On Morning Joe today, Donald Trump staked out another position that could — or at least should — force a real debate among Republicans that previously might have remained mostly walled off from discussion by GOP orthodoxy. This time the topic was Iran.

Trump all but ridiculed his GOP rivals for their claim that on Day One, they would promptly tear up the Iran deal into little pieces and flush them down the toilet, along with the rest of the Obama presidency. Trump said that “life doesn’t work that way,” and vowed instead to do a better job implementing it than anyone else, claiming: “I will be so tough.”

Asked by the Washington Post’s David Ignatius how he’d approach the Iran deal as president, here’s what Trump said:

“I think that it is a disastrous deal in so many ways…we have a horrible contract. But we do have a contract. I love to buy bad contracts when people go bust and I make those contracts good….

“I know it would be very popular for me to do what a couple of them said, ‘we’re gonna rip it up, we’re gonna rip it up.’…

“Iran is gonna be an absolute terror, and it’s horrible that we have to live with it. Nevertheless, we have a contract. We lost the power of sanctions because all of these other folks, these other countries that are with us are gone now, and by the way, making money…everybody is involved now with Iran selling themselves. We’re probably going to be the only ones that won’t be selling them anything….

“I will make that agreement so tough. And if they break it, they will have hell to pay….Politically, and certainly for the nomination, I would love to tell you that I’m gonna rip up this contract, I’m going to be the toughest guy in the world. But you know what? Life doesn’t work that way.”

Buried in that rambling monologue is an actual argument: unilaterally scrapping the Iran agreement is a pipe dream that would have all kinds of negative consequences, leaving the U.S. isolated, as our allies would not see it in their interests to reimpose sanctions; claiming you’d rip up the deal is politically pleasing, but it is an illusory posture of “toughness”; the more responsible and genuinely “tough” position is to vow to implement the deal with extreme vigilance against Iran cheating.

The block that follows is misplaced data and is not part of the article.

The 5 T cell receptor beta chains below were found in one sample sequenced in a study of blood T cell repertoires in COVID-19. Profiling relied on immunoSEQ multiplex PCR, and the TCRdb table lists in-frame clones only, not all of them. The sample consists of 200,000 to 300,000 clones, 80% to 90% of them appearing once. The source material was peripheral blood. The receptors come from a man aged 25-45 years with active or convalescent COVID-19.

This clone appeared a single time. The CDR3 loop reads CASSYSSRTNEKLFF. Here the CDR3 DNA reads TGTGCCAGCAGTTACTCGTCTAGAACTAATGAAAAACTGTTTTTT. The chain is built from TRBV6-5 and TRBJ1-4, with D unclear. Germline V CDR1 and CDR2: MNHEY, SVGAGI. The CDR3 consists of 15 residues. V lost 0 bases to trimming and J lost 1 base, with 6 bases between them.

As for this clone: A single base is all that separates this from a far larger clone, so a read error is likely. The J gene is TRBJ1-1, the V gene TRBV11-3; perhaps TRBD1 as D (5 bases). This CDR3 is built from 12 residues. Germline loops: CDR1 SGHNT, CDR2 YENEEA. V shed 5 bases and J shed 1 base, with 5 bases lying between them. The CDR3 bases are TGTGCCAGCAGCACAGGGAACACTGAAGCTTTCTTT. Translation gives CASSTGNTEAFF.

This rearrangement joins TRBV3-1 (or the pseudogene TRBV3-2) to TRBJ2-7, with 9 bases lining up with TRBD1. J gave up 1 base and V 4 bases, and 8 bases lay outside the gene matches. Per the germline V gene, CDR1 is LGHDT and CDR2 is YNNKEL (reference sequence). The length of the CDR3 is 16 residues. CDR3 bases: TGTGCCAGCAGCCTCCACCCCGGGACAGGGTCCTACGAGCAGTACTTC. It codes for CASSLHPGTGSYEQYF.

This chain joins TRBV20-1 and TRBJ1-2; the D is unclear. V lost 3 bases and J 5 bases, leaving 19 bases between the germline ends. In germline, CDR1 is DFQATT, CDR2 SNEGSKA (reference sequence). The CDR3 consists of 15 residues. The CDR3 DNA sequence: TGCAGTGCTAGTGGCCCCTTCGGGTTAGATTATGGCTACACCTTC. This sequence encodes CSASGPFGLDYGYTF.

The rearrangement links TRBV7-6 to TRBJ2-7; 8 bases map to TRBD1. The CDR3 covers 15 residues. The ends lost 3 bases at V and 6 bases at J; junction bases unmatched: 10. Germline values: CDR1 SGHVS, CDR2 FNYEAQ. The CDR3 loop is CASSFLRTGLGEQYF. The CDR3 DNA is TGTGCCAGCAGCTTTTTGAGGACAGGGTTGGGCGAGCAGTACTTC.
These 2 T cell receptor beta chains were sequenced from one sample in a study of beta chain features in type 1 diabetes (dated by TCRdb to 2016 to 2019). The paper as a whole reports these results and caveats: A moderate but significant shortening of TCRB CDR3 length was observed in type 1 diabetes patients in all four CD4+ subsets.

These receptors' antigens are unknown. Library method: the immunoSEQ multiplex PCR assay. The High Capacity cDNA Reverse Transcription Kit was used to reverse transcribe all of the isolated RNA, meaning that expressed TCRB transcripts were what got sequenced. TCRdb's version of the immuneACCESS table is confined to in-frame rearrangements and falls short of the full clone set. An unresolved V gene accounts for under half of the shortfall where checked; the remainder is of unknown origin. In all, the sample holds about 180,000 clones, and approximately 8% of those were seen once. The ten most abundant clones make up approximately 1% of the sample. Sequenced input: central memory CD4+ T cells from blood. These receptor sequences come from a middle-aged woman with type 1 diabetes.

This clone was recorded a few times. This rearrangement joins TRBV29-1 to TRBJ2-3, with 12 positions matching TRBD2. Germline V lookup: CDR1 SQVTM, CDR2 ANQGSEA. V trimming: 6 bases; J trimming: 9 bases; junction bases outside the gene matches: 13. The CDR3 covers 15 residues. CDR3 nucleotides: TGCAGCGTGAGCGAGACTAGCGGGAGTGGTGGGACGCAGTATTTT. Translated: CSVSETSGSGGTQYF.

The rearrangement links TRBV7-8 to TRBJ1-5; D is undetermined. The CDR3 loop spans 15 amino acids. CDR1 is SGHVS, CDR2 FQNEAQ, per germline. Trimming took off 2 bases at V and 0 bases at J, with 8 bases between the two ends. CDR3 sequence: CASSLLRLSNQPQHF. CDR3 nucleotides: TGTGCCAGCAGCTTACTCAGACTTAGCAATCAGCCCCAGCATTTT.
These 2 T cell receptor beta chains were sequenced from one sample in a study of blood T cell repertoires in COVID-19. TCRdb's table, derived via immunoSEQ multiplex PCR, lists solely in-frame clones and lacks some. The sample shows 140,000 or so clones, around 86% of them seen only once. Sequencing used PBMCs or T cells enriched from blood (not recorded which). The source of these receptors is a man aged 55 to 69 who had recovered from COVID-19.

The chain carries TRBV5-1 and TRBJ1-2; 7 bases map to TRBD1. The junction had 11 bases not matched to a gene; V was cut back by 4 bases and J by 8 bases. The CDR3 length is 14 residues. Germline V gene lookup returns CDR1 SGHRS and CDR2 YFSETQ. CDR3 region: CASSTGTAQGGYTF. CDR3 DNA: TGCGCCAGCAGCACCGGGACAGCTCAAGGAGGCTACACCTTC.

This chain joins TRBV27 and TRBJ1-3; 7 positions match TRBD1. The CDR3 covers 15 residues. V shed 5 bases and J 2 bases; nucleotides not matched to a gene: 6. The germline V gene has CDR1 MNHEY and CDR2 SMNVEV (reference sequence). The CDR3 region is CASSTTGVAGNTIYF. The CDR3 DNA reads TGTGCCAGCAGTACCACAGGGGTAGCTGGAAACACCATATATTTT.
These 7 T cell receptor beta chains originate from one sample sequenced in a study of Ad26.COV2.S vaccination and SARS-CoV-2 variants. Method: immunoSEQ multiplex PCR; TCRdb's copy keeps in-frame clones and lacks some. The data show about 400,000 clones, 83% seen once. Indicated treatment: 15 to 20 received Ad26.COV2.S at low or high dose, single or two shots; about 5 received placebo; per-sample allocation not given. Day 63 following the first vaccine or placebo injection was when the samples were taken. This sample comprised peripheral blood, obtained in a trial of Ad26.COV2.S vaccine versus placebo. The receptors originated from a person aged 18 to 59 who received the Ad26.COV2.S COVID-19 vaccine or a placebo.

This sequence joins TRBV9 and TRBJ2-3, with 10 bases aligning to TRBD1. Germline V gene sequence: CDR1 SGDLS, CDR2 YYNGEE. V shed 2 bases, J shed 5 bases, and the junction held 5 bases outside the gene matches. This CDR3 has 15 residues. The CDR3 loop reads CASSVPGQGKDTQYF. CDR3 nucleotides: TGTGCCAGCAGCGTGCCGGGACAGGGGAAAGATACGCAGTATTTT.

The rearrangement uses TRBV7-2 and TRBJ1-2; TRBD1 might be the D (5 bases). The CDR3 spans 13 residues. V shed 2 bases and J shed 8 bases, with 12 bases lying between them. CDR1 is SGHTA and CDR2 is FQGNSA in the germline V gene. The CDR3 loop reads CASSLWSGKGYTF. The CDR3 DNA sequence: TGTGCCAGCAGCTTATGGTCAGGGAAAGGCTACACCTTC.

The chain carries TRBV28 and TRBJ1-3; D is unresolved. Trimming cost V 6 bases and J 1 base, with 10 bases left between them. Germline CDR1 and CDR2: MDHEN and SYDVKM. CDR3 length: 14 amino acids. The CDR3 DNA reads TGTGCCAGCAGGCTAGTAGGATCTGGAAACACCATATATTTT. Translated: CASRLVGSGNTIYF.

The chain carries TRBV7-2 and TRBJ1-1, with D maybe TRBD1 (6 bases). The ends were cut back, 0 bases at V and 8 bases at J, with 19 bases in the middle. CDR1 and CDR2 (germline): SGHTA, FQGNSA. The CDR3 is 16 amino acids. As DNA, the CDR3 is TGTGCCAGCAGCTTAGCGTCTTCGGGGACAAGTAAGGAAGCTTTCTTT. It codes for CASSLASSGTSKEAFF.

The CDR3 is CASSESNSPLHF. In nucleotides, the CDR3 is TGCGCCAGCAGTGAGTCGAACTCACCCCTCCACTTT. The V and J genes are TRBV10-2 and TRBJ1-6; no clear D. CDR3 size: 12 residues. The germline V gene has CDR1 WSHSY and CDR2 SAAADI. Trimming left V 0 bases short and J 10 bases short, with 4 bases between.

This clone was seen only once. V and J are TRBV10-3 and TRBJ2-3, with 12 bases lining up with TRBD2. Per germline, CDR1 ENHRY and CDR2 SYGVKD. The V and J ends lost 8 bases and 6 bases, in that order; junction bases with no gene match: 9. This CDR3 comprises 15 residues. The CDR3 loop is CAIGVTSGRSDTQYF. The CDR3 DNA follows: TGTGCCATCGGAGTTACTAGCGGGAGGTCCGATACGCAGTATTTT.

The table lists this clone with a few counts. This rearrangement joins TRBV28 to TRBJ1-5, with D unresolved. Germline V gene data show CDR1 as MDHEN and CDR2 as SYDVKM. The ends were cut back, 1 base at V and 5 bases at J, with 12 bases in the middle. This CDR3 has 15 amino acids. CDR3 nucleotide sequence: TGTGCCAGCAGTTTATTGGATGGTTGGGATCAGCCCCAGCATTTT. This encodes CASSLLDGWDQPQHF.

Thus far, Scott Walker and Marco Rubio have both vowed to scrap the Iran deal immediately. When Jeb Bush took the preposterous step of questioning whether this is realistic, it sparked a skirmish between him and Walker that approximated an actual debate. Now Trump has gone further than Jeb in suggesting that on Iran, his rivals are, well, full of it.

As I have argued, Trump’s willingness to say things other Republicans won’t has forced out into the open real policy debates among Republicans that had previously remained shrouded in deliberate vagueness for political reasons or off limits due to party dogma. His call for mass deportations has unmasked GOP evasions over what to do about the 11 million, forcing an actual debate on that question. His call for raising taxes on capital gains — in contrast with his rivals — may test the proposition that GOP primary voters want their candidates to support reducing the tax burden of the rich.

On Iran, most of the GOP candidates — whatever their substantive objections to the deal — seem to be operating from the premise that they are dogmatically required to vow to undo it on Day One. But is that really required? Matthew Dowd, a senior adviser to George W. Bush, has suggested that the better political argument might be that only a GOP president can be trusted to implement it with the proper vigilance.

Indeed, on Morning Joe, the Post’s Ignatius suggested: “Trump has just stated what will become by the end of the campaign the consensus Republican position.” Maybe, maybe not. One hopes, at least, that the GOP candidates will be asked to respond to the (relative) logic of Trump’s argument as to why vowing to scrap the deal is absurd and what might constitute a more realistic GOP position, and we’ll get a real debate on this, too.


* HOW ISRAEL TRIED TO DERAIL IRAN DEAL: The Wall Street Journal offers a remarkable behind-the-scenes account of how aggressively Benjamin Netanyahu and Israeli officials worked Congress to try to sink the Iran agreement: